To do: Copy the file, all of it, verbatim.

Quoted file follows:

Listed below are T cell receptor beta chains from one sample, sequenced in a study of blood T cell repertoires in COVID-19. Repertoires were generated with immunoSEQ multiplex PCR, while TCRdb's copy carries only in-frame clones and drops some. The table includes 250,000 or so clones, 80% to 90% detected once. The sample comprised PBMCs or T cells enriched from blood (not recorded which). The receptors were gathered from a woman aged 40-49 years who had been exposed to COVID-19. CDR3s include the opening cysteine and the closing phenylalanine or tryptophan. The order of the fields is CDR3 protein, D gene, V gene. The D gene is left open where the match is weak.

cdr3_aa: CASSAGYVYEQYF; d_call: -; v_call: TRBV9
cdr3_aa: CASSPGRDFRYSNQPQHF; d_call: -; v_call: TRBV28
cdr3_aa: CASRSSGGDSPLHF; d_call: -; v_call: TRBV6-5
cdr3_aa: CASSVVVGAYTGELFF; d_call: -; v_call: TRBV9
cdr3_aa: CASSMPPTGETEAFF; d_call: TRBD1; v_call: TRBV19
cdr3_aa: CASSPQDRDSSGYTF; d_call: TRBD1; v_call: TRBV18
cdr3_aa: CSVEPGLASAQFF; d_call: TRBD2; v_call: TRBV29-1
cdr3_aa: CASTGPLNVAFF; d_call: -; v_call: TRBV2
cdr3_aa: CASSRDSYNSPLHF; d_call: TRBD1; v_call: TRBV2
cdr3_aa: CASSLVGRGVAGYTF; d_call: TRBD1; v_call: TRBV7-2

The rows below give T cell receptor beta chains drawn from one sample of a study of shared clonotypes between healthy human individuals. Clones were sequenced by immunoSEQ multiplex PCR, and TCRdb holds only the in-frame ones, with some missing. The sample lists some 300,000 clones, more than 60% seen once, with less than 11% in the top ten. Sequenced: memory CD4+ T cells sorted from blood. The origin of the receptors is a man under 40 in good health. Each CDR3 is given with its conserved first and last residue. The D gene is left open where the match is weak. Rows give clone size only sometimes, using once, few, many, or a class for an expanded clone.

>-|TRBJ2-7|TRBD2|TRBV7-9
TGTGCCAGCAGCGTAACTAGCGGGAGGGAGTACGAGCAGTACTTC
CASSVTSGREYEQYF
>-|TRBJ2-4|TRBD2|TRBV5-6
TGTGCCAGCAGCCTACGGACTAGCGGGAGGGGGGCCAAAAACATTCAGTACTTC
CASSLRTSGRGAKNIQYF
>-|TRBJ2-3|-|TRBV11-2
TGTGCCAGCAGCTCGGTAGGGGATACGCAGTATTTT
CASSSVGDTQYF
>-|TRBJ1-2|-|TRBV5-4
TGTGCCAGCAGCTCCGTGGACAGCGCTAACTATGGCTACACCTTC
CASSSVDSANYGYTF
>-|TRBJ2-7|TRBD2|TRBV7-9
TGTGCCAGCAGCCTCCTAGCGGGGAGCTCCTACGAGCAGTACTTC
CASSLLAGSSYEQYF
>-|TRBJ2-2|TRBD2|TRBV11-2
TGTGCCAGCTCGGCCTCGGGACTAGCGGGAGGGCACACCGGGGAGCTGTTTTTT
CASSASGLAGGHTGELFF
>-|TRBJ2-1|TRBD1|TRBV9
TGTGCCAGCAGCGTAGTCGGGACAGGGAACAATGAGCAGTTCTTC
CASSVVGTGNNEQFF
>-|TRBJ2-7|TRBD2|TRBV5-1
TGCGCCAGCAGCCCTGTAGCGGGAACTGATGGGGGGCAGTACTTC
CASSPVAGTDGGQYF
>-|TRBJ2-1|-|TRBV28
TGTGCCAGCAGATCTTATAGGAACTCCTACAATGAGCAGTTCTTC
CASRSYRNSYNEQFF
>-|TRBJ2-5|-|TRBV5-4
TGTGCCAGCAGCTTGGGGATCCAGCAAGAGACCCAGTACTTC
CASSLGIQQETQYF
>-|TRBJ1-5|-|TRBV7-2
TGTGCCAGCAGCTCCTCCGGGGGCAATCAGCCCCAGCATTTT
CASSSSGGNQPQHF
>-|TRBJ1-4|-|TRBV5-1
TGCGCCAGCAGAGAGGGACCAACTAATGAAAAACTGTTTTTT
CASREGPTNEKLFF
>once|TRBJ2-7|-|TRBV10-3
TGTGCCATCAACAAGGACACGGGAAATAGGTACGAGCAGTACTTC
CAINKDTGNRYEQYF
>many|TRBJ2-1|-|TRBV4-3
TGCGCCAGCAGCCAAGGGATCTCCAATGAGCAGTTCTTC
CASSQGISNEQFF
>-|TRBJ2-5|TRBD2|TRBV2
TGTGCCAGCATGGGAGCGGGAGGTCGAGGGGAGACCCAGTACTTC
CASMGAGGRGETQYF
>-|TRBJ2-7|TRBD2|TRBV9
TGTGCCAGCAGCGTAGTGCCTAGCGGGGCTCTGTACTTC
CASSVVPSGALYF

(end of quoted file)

Listed below are T cell receptor beta chains from one sample, sequenced in a study of blood T cell repertoires in COVID-19. Repertoires were generated with immunoSEQ multiplex PCR, while TCRdb's copy carries only in-frame clones and drops some. The table includes 250,000 or so clones, 80% to 90% detected once. The sample comprised PBMCs or T cells enriched from blood (not recorded which). The receptors were gathered from a woman aged 40-49 years who had been exposed to COVID-19. CDR3s include the opening cysteine and the closing phenylalanine or tryptophan. The order of the fields is CDR3 protein, D gene, V gene. The D gene is left open where the match is weak.

cdr3_aa: CASSAGYVYEQYF; d_call: -; v_call: TRBV9
cdr3_aa: CASSPGRDFRYSNQPQHF; d_call: -; v_call: TRBV28
cdr3_aa: CASRSSGGDSPLHF; d_call: -; v_call: TRBV6-5
cdr3_aa: CASSVVVGAYTGELFF; d_call: -; v_call: TRBV9
cdr3_aa: CASSMPPTGETEAFF; d_call: TRBD1; v_call: TRBV19
cdr3_aa: CASSPQDRDSSGYTF; d_call: TRBD1; v_call: TRBV18
cdr3_aa: CSVEPGLASAQFF; d_call: TRBD2; v_call: TRBV29-1
cdr3_aa: CASTGPLNVAFF; d_call: -; v_call: TRBV2
cdr3_aa: CASSRDSYNSPLHF; d_call: TRBD1; v_call: TRBV2
cdr3_aa: CASSLVGRGVAGYTF; d_call: TRBD1; v_call: TRBV7-2

The rows below give T cell receptor beta chains drawn from one sample of a study of shared clonotypes between healthy human individuals. Clones were sequenced by immunoSEQ multiplex PCR, and TCRdb holds only the in-frame ones, with some missing. The sample lists some 300,000 clones, more than 60% seen once, with less than 11% in the top ten. Sequenced: memory CD4+ T cells sorted from blood. The origin of the receptors is a man under 40 in good health. Each CDR3 is given with its conserved first and last residue. The D gene is left open where the match is weak. Rows give clone size only sometimes, using once, few, many, or a class for an expanded clone.

>-|TRBJ2-7|TRBD2|TRBV7-9
TGTGCCAGCAGCGTAACTAGCGGGAGGGAGTACGAGCAGTACTTC
CASSVTSGREYEQYF
>-|TRBJ2-4|TRBD2|TRBV5-6
TGTGCCAGCAGCCTACGGACTAGCGGGAGGGGGGCCAAAAACATTCAGTACTTC
CASSLRTSGRGAKNIQYF
>-|TRBJ2-3|-|TRBV11-2
TGTGCCAGCAGCTCGGTAGGGGATACGCAGTATTTT
CASSSVGDTQYF
>-|TRBJ1-2|-|TRBV5-4
TGTGCCAGCAGCTCCGTGGACAGCGCTAACTATGGCTACACCTTC
CASSSVDSANYGYTF
>-|TRBJ2-7|TRBD2|TRBV7-9
TGTGCCAGCAGCCTCCTAGCGGGGAGCTCCTACGAGCAGTACTTC
CASSLLAGSSYEQYF
>-|TRBJ2-2|TRBD2|TRBV11-2
TGTGCCAGCTCGGCCTCGGGACTAGCGGGAGGGCACACCGGGGAGCTGTTTTTT
CASSASGLAGGHTGELFF
>-|TRBJ2-1|TRBD1|TRBV9
TGTGCCAGCAGCGTAGTCGGGACAGGGAACAATGAGCAGTTCTTC
CASSVVGTGNNEQFF
>-|TRBJ2-7|TRBD2|TRBV5-1
TGCGCCAGCAGCCCTGTAGCGGGAACTGATGGGGGGCAGTACTTC
CASSPVAGTDGGQYF
>-|TRBJ2-1|-|TRBV28
TGTGCCAGCAGATCTTATAGGAACTCCTACAATGAGCAGTTCTTC
CASRSYRNSYNEQFF
>-|TRBJ2-5|-|TRBV5-4
TGTGCCAGCAGCTTGGGGATCCAGCAAGAGACCCAGTACTTC
CASSLGIQQETQYF
>-|TRBJ1-5|-|TRBV7-2
TGTGCCAGCAGCTCCTCCGGGGGCAATCAGCCCCAGCATTTT
CASSSSGGNQPQHF
>-|TRBJ1-4|-|TRBV5-1
TGCGCCAGCAGAGAGGGACCAACTAATGAAAAACTGTTTTTT
CASREGPTNEKLFF
>once|TRBJ2-7|-|TRBV10-3
TGTGCCATCAACAAGGACACGGGAAATAGGTACGAGCAGTACTTC
CAINKDTGNRYEQYF
>many|TRBJ2-1|-|TRBV4-3
TGCGCCAGCAGCCAAGGGATCTCCAATGAGCAGTTCTTC
CASSQGISNEQFF
>-|TRBJ2-5|TRBD2|TRBV2
TGTGCCAGCATGGGAGCGGGAGGTCGAGGGGAGACCCAGTACTTC
CASMGAGGRGETQYF
>-|TRBJ2-7|TRBD2|TRBV9
TGTGCCAGCAGCGTAGTGCCTAGCGGGGCTCTGTACTTC
CASSVVPSGALYF